When I was diagnosed with stage 3 breast cancer in April, 2011, I immediately hit the panic button. Not only was my body under attack, but I was an emotional and spiritual train wreck! Once I gathered my wits, I made a plan; a plan which I referred to as my Survival Plan.
A very important part of this plan addressed the needs of my physical body. Since the body is better able to heal and recover in a relaxed state, though, an equally important part of my Survival Plan involved creating a sense of peace and harmony in my life. I did this through a series of practices known to foster emotional, mental and spiritual well-being.
Here are five of the practices I used to help me through the difficult process of battling cancer:
When you experience a loss in your life, such as the loss of your health, you'll likely go through what's referred to as the stages of grieving: denial, anger, bargaining, depression, and acceptance. While I was blogging “100 Perks of Having Cancer,” I received numerous comments such as, “I was diagnosed two weeks ago. I wish I could be as positive as you, but I just feel so angry!”
I was quick to remind these people that anger is good! In fact, as a psychologist, I would say that allowing yourself to feel and process these “healing feelings” is an important part of recovery. There is no “right” amount of time to grieve, but while the grieving process is normal and healthy, getting stuck in one of these emotional states is not. The ultimate goal is to come to acceptance of your diagnosis. If you find yourself stuck in one of the other emotional states for several months, you may want to consider getting help from a counselor.
Meditation is the practice of stilling the mind from the busy-ness of the many thoughts it must process each day. The research around meditation clearly supports the positive effect that it has on many types of mental and physical ailments, such as: anxiety, pain, depression, stress and insomnia. Meditation allows the body to relax, and a relaxed body is better able to do the work of healing itself. While there are many types of meditation, I found great comfort in listening to the guided meditation c.d.s of Bernie Siegel, M.D.
Is it possible to visualize away cancer? According to Oscar winner David Seidler, that is exactly how he cured himself of bladder cancer! While there are few studies to prove the scientific effectiveness of visualization, there are many cases of patients, such as Seidler, who claim miraculous results from this technique. When I was receiving radiation treatments, I would visualize a golden healing light entering my body and filling every healthy cell in my body with a healing vibration, while the cancer cells withered and died. Not only did this give me a sense of control in my healing, it also helped me to relax through my treatments.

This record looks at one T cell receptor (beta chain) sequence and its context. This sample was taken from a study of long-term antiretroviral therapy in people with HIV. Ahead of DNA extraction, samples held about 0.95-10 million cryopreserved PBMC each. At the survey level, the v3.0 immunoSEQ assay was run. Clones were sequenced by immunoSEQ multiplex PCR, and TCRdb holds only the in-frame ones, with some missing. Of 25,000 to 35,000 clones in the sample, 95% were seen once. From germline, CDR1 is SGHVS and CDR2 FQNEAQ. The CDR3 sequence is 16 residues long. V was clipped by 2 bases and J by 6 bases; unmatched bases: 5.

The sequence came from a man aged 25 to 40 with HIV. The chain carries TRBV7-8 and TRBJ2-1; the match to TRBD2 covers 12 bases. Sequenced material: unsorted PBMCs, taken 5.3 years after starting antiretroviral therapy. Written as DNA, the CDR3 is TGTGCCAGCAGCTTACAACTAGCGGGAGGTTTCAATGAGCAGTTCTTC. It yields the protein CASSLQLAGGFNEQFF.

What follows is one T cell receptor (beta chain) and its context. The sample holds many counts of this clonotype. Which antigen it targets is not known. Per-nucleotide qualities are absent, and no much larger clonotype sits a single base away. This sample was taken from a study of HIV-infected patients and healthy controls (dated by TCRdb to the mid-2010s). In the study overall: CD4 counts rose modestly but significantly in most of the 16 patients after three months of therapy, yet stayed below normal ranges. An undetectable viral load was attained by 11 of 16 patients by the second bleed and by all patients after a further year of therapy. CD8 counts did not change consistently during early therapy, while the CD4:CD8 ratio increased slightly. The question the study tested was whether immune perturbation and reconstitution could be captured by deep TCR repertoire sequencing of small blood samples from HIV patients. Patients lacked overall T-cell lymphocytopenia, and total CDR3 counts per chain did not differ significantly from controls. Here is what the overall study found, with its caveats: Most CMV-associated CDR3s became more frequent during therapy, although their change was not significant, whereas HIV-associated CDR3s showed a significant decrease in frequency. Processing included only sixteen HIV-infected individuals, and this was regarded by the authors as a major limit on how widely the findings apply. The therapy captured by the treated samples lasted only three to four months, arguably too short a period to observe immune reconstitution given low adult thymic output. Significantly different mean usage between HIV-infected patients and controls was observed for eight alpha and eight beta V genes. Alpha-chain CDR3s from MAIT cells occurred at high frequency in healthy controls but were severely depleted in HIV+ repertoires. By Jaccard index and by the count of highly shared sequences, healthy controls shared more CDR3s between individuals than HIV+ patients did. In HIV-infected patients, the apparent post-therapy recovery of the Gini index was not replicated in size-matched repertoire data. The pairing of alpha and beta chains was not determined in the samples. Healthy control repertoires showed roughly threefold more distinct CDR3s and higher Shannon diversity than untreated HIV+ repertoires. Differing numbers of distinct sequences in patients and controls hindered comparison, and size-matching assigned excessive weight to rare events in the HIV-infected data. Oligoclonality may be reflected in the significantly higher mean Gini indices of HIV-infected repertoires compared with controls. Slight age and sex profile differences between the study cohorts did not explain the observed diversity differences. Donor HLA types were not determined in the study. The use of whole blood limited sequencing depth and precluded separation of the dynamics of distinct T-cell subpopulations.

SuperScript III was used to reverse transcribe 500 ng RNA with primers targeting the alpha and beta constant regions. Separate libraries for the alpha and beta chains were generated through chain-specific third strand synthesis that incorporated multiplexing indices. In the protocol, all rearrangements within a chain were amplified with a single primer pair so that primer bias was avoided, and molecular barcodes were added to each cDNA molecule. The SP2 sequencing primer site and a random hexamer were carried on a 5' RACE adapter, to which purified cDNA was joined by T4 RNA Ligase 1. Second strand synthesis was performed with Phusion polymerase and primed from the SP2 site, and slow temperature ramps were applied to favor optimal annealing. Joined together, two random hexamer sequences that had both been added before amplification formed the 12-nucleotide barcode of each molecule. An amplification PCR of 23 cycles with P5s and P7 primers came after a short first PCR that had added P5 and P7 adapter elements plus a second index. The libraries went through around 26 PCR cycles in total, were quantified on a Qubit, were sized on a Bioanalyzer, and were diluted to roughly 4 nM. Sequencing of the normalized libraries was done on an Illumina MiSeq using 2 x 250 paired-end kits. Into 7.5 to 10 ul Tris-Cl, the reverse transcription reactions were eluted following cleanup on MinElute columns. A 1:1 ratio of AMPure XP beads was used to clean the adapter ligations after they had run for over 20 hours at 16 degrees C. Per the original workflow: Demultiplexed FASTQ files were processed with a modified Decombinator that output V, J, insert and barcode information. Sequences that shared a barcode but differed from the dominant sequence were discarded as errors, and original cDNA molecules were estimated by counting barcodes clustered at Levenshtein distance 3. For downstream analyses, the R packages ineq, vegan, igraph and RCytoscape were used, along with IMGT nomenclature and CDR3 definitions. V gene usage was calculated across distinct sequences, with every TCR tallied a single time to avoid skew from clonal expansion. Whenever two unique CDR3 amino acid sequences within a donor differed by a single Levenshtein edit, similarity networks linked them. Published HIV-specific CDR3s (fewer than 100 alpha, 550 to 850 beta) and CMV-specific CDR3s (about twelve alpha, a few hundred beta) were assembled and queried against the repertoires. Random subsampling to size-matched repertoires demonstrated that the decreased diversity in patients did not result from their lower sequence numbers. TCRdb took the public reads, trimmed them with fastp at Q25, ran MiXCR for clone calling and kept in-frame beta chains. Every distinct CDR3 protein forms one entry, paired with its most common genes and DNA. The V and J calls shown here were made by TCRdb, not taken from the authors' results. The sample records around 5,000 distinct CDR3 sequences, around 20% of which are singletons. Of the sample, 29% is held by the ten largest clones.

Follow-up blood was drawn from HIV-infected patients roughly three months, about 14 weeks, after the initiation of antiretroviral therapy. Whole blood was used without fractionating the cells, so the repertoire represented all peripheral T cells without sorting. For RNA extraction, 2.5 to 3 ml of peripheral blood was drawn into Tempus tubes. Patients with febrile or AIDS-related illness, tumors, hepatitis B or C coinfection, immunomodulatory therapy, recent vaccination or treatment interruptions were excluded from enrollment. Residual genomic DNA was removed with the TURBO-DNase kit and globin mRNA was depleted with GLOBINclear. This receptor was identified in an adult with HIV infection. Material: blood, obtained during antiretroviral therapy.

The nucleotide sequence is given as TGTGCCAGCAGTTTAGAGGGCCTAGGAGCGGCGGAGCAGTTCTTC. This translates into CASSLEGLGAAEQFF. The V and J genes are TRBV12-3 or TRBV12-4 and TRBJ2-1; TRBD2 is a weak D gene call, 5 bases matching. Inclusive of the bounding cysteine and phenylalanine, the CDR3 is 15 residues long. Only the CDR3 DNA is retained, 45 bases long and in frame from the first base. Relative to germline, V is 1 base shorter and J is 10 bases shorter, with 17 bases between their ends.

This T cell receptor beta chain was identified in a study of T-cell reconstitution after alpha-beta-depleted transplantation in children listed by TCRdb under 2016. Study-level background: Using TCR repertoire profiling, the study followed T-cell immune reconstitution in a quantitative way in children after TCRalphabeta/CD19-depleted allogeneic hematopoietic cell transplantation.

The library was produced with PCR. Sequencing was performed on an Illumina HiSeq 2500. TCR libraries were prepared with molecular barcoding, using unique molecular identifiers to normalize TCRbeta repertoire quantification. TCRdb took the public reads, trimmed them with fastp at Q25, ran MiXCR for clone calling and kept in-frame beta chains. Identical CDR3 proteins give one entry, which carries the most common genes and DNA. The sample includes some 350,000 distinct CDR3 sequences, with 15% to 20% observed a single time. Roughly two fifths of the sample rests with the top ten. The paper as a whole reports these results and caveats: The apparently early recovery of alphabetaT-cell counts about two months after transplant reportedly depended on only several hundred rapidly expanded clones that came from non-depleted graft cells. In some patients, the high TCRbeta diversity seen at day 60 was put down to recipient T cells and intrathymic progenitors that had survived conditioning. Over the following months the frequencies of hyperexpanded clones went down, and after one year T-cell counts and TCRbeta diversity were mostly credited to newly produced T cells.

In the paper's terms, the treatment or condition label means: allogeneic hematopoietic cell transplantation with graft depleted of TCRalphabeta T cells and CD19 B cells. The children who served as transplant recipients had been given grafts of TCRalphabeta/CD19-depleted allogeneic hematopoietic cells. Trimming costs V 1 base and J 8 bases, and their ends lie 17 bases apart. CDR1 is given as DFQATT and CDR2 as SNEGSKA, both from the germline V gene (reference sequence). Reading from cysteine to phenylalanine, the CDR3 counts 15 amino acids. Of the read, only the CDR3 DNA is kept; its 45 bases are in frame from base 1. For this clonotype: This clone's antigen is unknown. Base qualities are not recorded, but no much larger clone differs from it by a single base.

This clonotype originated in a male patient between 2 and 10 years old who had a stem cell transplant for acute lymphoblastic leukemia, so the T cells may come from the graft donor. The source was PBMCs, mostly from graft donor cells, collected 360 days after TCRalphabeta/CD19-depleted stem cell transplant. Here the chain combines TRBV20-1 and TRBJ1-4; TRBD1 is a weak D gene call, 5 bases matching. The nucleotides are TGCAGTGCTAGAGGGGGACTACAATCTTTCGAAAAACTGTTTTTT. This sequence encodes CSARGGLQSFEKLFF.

4. Positive affirmations.
There's a growing school of thought that affirmations can be used to train your mind to help your body become healthy. Even when you aren't feeling well, repeating a daily affirmation such as “I'm living a long and healthy life,” can help you to set the intent to heal. During the year that I was undergoing treatments for cancer, I would repeat every day, “I give thanks for my full recovery and perfect health.” Even though it often seemed like full recovery and perfect health were way beyond my reach, I spoke those words each day as if they were already true at that time. Now I truly can give thanks for my full recovery and perfect health!
As more and more books about the mind-body connection are being written, the life affirming and healing power of hope can no longer be denied. In the recent best-seller, Mind Over Medicine, Dr. Lissa Rankin says, “When our beliefs are hopeful and optimistic, the mind releases chemicals that put the body in a state of physiological rest … and in this state of rest, the body’s natural self-repair mechanisms are free to get to work fixing what is broken in the body.” In other words, hope heals.
While I am currently cancer-free, my Survival Plan remains an integral part of my life. No matter where you are in your cancer journey, it's never too early, and never too late, to make YOUR Survival Plan!
By Florence Strang